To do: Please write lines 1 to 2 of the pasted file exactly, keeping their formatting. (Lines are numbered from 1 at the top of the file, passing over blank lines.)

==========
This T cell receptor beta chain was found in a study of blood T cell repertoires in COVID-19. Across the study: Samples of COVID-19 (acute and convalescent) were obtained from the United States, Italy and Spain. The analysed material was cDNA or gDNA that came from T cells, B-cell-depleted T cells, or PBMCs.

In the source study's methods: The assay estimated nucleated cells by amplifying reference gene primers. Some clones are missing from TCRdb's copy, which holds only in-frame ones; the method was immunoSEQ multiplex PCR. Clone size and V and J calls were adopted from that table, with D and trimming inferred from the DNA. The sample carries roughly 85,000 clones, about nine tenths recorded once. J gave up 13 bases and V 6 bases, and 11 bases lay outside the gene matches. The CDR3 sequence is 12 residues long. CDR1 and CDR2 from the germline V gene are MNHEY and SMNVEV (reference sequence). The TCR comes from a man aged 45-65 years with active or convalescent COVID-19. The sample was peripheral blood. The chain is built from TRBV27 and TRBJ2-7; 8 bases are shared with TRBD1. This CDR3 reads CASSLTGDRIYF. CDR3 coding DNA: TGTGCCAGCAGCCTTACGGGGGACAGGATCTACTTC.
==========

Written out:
This T cell receptor beta chain was found in a study of blood T cell repertoires in COVID-19. Across the study: Samples of COVID-19 (acute and convalescent) were obtained from the United States, Italy and Spain. The analysed material was cDNA or gDNA that came from T cells, B-cell-depleted T cells, or PBMCs.

In the source study's methods: The assay estimated nucleated cells by amplifying reference gene primers. Some clones are missing from TCRdb's copy, which holds only in-frame ones; the method was immunoSEQ multiplex PCR. Clone size and V and J calls were adopted from that table, with D and trimming inferred from the DNA. The sample carries roughly 85,000 clones, about nine tenths recorded once. J gave up 13 bases and V 6 bases, and 11 bases lay outside the gene matches. The CDR3 sequence is 12 residues long. CDR1 and CDR2 from the germline V gene are MNHEY and SMNVEV (reference sequence). The TCR comes from a man aged 45-65 years with active or convalescent COVID-19. The sample was peripheral blood. The chain is built from TRBV27 and TRBJ2-7; 8 bases are shared with TRBD1. This CDR3 reads CASSLTGDRIYF. CDR3 coding DNA: TGTGCCAGCAGCCTTACGGGGGACAGGATCTACTTC.